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Healthy Cauliflower Risotto Recipe

May 18, 2010 Written by JP    [Font too small?]

This past weekend a client consulted with me about how to select healthier food options when dining out. In practical terms this often means asking for substitutions for starchy and/or sweet food items. For example you can request to have a side of grilled asparagus or wilted spinach instead of pasta or risotto. However this suggestion sometimes segues into a common concern among those trying to lose weight or otherwise improve their health. “You mean I can never eat risotto again?!” The short answer is, “Of course you can”. But the more nuanced response is that such delicacies should probably be saved for special occasions and not be eaten as a regular part of your menu plan.

Another way of making dietary substitutions is by re-creating a recipe with more nutritious ingredients. In the case of risotto, I’ve found that you can carefully modify cauliflower to yield a rice-like consistency. By doing so you effectively transform a side dish that’s normally loaded with starchy carbohydrates into a genuinely healthy, low carb alternative.

Cauliflower is a popular member of the cruciferous family of vegetables which also includes bok choy, broccoli, Brussels sprouts, cabbage, kale and radishes. Recent scientific inquiries have uncovered potent phytochemicals in these “superfoods” which may discourage the formation of a variety of malignancies such as colorectal cancer, lung cancer, lymphoma, ovarian cancer and prostate cancer. (1,2,3,4,5)

On the other hand, frequent white rice consumption is a major contributor to the glycemic index and glycemic load of many unhealthy diets. Not surprisingly, this style of eating has been implicated with the “deterioration of glucose metabolism”, “a high prevalence of type 2 diabetes” and heart disease. (6,7,8)

Cauliflower Risotto

20 oz of frozen cauliflower florets

3 oz of organic half and half

3 oz of Asiago, Fontina & Parmesan shredded cheese 

3 cloves of garlic

NutraSalt or salt to taste

Freshly ground pepper to taste

Nutritional Content: Calories: 140. Protein: 6 grams. Fat: 8 grams. Fiber: 3 grams. “Net” Carbohydrates: 2 grams. Total Servings: 5.

Thaw two 10 oz packages of frozen cauliflower in a colander. Place the drained, thawed cauliflower florets in a food processor and pulse (on the chop” setting) until they reach the consistency of rice granules. Mince 3 garlic cloves. Place one tablespoon of organic butter and one tablespoon of organic extra virgin olive oil into a sauce pan and heat on a low-medium setting for about one minute. Add the “cauliflower rice” to the garlic-oil mixture and stir well. Salt and pepper to taste. Cover and cook for about 10 minutes, stirring several times along the way. Add the half-and-half and cheese blend and incorporate well. Continue to cook and stir for an additional 3 minutes or so without the cover on.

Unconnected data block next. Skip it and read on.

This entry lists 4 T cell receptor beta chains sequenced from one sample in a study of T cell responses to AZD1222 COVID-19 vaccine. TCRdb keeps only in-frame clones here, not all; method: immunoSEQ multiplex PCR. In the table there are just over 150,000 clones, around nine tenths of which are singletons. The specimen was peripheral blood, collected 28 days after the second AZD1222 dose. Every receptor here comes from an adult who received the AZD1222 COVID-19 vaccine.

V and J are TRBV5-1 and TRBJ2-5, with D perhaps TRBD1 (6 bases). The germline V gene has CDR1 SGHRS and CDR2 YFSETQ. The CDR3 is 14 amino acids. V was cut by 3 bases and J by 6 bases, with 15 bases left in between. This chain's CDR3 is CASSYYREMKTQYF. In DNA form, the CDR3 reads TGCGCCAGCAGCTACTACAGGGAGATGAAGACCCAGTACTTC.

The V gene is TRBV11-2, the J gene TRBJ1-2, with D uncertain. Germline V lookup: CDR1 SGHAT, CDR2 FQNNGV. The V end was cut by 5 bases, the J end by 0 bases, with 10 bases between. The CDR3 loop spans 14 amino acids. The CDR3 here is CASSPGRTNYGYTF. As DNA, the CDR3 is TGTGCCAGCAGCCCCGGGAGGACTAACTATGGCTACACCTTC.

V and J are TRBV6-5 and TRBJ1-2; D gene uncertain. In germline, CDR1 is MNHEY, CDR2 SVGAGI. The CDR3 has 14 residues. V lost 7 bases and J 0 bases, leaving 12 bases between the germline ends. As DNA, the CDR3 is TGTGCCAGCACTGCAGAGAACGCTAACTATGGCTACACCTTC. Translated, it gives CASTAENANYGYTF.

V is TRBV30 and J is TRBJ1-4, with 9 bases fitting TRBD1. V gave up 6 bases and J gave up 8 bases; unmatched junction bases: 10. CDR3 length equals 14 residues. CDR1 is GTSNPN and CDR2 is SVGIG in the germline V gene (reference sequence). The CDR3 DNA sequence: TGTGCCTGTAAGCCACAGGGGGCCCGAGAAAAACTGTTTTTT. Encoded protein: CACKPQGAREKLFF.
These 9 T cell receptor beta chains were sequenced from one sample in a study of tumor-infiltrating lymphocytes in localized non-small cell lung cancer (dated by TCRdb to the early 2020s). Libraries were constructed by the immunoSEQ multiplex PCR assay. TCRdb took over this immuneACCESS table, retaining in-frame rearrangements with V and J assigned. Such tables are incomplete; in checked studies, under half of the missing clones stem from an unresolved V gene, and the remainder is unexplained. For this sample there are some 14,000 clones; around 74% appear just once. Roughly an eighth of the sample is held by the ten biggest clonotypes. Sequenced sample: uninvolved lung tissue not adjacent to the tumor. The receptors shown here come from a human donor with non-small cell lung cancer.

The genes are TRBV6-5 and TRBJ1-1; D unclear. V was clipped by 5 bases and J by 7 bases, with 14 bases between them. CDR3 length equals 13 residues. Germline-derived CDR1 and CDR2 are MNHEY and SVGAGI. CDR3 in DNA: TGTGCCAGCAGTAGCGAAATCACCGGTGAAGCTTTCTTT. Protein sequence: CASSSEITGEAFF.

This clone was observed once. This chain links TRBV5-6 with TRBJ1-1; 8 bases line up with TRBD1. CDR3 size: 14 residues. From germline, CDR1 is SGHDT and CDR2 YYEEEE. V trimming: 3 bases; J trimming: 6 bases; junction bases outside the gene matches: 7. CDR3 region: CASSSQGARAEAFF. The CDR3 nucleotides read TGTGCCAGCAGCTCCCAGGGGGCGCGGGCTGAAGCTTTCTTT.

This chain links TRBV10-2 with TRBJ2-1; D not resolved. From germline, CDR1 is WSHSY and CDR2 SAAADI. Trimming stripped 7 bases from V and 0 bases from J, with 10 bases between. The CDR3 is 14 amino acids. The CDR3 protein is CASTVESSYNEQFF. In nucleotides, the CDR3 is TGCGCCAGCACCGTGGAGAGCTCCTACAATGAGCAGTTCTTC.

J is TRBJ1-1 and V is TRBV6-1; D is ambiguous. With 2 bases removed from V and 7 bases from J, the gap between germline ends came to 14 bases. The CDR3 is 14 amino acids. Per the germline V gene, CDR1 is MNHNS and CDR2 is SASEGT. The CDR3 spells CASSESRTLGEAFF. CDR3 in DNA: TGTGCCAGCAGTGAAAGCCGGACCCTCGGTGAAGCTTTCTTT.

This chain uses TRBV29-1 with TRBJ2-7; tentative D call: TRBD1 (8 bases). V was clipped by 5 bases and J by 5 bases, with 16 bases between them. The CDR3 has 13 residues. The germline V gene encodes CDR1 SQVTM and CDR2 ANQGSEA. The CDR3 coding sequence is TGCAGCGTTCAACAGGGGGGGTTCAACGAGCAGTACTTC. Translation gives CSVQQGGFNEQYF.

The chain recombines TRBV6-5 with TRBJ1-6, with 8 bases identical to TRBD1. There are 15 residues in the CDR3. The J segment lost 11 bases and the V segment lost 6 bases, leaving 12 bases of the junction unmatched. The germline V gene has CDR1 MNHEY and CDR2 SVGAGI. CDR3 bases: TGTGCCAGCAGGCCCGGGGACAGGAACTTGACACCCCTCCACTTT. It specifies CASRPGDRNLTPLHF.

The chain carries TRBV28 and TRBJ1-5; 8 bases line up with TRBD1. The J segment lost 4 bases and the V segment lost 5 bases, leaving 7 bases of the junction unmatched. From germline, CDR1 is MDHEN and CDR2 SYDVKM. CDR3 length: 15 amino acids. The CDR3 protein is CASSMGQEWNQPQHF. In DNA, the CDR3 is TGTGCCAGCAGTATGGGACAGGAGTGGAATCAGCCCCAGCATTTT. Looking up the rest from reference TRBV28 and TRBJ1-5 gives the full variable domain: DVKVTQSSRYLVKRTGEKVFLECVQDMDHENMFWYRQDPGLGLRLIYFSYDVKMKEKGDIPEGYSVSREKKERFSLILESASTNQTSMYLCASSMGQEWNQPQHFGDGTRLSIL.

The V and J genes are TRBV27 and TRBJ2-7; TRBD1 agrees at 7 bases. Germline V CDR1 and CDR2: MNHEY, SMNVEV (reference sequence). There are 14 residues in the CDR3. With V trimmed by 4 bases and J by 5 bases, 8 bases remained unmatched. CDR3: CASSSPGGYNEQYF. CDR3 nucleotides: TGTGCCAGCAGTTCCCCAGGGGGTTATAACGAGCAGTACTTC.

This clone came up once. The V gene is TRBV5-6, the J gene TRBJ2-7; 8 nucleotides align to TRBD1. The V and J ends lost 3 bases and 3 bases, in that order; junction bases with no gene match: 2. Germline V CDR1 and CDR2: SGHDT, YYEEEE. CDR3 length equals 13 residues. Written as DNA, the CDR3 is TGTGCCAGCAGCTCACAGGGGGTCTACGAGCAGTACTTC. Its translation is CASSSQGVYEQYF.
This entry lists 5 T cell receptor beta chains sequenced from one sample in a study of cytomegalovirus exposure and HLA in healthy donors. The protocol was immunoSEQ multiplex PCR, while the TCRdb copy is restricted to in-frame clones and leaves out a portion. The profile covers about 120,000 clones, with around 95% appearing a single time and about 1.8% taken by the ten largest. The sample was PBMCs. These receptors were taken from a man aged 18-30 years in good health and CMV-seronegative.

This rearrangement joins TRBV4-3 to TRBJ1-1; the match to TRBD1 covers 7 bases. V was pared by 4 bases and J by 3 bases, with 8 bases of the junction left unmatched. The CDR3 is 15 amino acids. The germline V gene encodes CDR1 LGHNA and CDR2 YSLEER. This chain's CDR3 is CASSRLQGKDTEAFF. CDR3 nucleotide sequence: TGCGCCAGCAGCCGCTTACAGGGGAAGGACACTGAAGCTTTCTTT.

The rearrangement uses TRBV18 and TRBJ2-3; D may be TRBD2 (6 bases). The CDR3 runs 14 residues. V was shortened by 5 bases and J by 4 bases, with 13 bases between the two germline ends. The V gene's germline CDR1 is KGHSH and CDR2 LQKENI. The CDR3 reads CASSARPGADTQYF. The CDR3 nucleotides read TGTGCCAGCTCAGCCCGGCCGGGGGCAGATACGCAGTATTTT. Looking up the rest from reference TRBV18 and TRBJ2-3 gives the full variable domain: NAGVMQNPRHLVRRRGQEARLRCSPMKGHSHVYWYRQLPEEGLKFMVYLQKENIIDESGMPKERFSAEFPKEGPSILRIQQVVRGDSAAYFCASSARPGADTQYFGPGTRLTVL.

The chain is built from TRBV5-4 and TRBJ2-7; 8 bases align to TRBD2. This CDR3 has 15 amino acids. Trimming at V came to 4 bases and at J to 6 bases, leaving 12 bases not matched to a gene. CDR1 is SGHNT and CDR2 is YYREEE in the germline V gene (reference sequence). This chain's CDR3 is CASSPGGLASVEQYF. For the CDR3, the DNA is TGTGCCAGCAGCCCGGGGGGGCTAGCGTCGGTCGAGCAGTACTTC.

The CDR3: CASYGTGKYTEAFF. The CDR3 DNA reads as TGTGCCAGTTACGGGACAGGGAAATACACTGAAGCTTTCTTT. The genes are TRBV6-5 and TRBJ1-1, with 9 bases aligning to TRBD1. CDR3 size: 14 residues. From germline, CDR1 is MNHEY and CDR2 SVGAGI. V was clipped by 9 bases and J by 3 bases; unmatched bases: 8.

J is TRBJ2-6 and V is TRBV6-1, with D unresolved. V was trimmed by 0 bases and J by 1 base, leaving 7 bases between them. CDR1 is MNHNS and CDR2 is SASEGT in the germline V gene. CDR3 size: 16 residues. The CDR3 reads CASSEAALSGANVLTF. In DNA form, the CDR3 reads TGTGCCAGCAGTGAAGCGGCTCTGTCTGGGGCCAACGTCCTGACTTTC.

Food Sources of Selected Phytochemicals with Possible Chemopreventive Properties
Glucosinolate (precursor) Indole or Isothiocyanate Food Sources
Glucobrassicin Indole-3-Carbinol

Broccoli, Brussels sprouts, Cabbage, Cauliflower
Glucoraphanin Sulforaphane

Broccoli sprouts, Broccoli, Brussels sprouts, Cabbage
Gluconasturtiin Phenethyl-Isothiocyanate

Glucotropaeolin Benzyl-Isothiocyanate

Cabbage, Garden cress, Indian cress
Sinigrin Allyl-Isothiocyanate

Cabbage, Horseradish, Mustard
Source: Pharmacol Res. 2007 March; 55(3): 224–236. (a)

The proposed chemoprotective properties of cruciferous vegetables are fairly well established in the medical literature. But these powerhouse veggies shouldn’t only be thought of as cancer fighters. Several recent studies specifically single out vegetables such as cauliflower as having a positive impact on brain-related conditions as well. A paper published in the April 2010 edition of the Archives of Neurology includes cruciferous vegetables in a list of foods that may confer a preventive effect with regard to Alzheimer’s disease (AD). The remaining members of the noted AD-protective diet also includes dark green leafy vegetables, fish, nuts, poultry and tomatoes. A trial appearing in the October 2009 issue of the British Journal of Nutrition concluded that higher intakes of crucifers reduced the risk of cerebrovascular disease by 21%, ischaemic stroke by 33% and intracerebral haemorrhage by 51% in a group of 3,932 middle-aged and senior men and women. Finally, an experiment presented in the journal Neuroscience Letters determined that administering sulforaphane, a phytochemical present in cruciferous vegetables, improved recovery from traumatic brain injury and enhanced cognition in an animal model. (9,10,11)